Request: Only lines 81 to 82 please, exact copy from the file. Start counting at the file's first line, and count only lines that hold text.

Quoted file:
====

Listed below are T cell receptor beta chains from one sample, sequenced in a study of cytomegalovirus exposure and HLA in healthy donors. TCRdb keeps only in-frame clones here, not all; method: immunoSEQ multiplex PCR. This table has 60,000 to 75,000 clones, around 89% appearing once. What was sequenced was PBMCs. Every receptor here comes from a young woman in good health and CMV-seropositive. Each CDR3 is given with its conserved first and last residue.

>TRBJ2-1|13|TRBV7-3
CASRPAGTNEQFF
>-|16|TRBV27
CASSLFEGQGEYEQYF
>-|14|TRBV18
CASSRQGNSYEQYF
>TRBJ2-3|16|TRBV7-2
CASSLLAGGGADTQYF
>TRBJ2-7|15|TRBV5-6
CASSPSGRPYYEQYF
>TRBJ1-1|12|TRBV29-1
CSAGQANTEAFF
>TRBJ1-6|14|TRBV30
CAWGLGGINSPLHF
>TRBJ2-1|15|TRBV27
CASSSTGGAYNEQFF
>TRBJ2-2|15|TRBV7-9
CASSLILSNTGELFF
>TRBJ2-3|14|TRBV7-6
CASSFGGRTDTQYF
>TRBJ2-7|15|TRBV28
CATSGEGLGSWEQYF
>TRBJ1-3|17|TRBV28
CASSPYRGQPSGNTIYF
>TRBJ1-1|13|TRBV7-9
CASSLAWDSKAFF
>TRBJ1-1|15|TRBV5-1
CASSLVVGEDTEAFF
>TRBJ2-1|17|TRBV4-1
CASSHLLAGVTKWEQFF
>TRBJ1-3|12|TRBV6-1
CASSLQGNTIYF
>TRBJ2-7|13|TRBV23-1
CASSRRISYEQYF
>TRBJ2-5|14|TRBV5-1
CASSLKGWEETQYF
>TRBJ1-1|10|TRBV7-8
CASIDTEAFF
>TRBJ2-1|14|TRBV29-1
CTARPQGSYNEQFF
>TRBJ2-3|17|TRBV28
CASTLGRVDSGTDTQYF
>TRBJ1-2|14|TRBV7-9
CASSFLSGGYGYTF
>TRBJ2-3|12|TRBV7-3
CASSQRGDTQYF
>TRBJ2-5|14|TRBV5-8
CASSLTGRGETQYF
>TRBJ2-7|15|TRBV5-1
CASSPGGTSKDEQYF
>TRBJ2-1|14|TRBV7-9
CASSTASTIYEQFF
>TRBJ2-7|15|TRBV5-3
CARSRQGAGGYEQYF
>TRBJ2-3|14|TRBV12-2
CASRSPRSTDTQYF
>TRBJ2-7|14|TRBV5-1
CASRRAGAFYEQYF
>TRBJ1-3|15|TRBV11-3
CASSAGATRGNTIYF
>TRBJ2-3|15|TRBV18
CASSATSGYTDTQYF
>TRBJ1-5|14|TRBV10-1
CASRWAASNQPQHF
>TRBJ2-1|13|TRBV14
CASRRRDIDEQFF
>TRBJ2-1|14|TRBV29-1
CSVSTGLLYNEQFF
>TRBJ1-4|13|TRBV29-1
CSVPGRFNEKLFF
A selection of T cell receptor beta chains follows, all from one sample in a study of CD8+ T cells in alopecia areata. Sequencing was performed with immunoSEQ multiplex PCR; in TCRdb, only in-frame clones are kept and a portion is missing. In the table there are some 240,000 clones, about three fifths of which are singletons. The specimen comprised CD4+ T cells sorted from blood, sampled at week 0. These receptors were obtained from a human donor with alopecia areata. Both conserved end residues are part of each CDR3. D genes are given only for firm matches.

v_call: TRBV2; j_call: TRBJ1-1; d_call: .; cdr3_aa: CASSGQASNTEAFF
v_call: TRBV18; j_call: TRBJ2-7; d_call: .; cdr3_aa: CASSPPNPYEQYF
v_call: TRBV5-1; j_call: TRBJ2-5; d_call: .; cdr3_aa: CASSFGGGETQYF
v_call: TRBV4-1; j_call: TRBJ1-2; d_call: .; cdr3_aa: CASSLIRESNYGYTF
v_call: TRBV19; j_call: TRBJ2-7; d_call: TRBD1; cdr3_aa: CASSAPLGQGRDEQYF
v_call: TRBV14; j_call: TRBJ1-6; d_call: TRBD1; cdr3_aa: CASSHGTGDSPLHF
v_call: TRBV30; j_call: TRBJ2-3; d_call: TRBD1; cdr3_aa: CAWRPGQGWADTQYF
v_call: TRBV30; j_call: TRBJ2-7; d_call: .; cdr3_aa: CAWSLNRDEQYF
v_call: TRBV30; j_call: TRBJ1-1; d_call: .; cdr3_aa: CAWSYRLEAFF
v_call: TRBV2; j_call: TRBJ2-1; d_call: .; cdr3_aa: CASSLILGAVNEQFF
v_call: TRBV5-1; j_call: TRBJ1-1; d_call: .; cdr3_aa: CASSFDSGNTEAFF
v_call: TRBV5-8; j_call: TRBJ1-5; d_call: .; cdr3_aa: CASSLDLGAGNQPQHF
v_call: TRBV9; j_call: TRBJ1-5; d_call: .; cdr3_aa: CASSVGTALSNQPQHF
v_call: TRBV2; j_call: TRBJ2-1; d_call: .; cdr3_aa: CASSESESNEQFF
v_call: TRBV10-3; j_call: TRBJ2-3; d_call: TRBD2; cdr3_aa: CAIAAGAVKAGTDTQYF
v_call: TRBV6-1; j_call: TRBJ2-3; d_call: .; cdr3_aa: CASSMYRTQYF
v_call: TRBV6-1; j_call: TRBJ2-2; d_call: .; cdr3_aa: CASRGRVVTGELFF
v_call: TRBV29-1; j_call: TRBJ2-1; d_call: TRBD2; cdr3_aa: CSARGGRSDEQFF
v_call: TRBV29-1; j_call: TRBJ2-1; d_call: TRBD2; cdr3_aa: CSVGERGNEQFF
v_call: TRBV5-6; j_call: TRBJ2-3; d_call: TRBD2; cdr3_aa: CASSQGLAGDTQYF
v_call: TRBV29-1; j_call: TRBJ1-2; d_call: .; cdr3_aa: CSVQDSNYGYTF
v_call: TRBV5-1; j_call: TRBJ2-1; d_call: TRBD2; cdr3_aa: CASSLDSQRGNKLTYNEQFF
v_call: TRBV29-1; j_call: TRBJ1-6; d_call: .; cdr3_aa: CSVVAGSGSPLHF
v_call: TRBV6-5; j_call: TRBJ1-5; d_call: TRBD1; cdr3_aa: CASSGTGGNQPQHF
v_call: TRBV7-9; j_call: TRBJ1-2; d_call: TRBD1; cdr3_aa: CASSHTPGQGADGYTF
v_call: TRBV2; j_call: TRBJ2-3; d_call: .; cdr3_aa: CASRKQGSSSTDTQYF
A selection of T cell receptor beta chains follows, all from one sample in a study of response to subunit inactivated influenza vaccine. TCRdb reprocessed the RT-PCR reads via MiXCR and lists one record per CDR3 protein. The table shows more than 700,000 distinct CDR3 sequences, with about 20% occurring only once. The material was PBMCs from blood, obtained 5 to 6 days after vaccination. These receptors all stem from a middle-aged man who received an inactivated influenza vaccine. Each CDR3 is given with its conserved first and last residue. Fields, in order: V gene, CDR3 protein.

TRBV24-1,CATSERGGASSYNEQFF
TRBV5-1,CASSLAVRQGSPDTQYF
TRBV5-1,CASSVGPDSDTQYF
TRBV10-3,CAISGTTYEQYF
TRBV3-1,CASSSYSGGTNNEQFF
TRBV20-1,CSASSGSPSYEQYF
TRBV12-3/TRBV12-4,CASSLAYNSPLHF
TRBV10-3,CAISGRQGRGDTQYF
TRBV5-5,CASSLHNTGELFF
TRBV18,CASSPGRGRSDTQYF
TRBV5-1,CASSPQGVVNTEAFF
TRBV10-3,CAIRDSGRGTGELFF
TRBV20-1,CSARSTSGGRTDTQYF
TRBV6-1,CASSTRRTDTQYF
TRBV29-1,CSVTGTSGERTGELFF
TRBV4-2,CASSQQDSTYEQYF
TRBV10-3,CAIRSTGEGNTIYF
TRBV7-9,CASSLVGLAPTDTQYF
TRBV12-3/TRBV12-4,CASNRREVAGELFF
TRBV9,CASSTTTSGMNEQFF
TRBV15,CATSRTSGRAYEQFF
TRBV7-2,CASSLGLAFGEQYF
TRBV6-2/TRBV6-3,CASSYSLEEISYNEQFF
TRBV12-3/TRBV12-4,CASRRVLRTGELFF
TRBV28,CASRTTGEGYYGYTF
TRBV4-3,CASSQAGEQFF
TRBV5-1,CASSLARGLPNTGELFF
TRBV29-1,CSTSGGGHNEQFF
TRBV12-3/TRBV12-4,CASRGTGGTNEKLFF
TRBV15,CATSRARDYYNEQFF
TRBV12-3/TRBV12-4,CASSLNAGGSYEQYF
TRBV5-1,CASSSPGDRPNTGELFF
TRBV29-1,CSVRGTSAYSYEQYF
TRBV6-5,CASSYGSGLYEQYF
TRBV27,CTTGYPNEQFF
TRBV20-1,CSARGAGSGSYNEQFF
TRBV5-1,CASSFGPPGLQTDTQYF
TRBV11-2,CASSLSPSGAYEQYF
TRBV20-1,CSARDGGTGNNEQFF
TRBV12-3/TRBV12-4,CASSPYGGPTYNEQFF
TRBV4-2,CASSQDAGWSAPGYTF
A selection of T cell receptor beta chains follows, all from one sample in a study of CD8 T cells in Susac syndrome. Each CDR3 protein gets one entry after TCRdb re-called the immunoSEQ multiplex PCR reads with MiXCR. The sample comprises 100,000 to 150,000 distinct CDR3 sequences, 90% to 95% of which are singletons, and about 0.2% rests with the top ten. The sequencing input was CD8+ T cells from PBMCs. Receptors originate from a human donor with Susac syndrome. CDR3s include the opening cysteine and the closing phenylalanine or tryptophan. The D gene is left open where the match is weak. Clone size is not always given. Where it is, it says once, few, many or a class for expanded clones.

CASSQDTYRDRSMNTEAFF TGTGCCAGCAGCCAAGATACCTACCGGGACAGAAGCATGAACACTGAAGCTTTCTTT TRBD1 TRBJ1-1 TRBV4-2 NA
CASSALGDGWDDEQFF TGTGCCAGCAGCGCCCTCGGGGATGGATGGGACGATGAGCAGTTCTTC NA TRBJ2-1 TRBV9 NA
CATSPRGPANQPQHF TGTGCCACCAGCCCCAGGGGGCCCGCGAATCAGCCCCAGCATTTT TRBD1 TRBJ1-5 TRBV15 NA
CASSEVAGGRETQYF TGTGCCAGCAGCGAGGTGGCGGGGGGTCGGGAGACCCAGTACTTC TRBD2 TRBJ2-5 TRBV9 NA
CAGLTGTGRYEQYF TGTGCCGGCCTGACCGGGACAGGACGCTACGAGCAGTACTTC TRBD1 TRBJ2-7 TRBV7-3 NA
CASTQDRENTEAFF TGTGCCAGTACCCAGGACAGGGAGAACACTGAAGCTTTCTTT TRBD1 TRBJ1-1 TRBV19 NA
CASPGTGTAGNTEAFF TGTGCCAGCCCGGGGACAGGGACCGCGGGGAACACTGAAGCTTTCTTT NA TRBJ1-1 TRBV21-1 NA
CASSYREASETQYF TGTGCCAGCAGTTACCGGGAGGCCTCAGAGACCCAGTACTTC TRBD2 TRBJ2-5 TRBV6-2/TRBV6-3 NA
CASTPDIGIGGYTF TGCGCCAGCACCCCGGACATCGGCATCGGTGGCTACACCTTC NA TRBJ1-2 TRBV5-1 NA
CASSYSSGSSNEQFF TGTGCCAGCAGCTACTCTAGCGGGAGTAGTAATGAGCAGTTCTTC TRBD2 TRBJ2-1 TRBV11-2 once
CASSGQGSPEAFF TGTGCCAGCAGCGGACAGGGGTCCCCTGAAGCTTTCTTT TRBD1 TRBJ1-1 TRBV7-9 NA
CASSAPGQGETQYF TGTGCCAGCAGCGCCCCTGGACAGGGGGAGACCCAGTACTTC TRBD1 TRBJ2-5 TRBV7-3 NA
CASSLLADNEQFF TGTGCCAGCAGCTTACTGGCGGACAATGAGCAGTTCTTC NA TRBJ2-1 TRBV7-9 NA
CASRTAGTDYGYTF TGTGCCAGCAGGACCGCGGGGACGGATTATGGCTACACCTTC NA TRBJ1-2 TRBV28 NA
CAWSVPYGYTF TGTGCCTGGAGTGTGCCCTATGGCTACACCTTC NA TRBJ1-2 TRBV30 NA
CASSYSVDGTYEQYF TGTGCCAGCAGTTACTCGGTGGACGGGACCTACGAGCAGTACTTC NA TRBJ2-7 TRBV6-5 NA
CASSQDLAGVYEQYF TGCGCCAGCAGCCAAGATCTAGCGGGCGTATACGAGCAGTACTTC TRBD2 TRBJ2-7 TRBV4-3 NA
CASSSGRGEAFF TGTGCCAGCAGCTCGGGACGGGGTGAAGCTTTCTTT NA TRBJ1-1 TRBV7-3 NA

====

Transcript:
v_call: TRBV30; j_call: TRBJ1-1; d_call: .; cdr3_aa: CAWSYRLEAFF
v_call: TRBV2; j_call: TRBJ2-1; d_call: .; cdr3_aa: CASSLILGAVNEQFF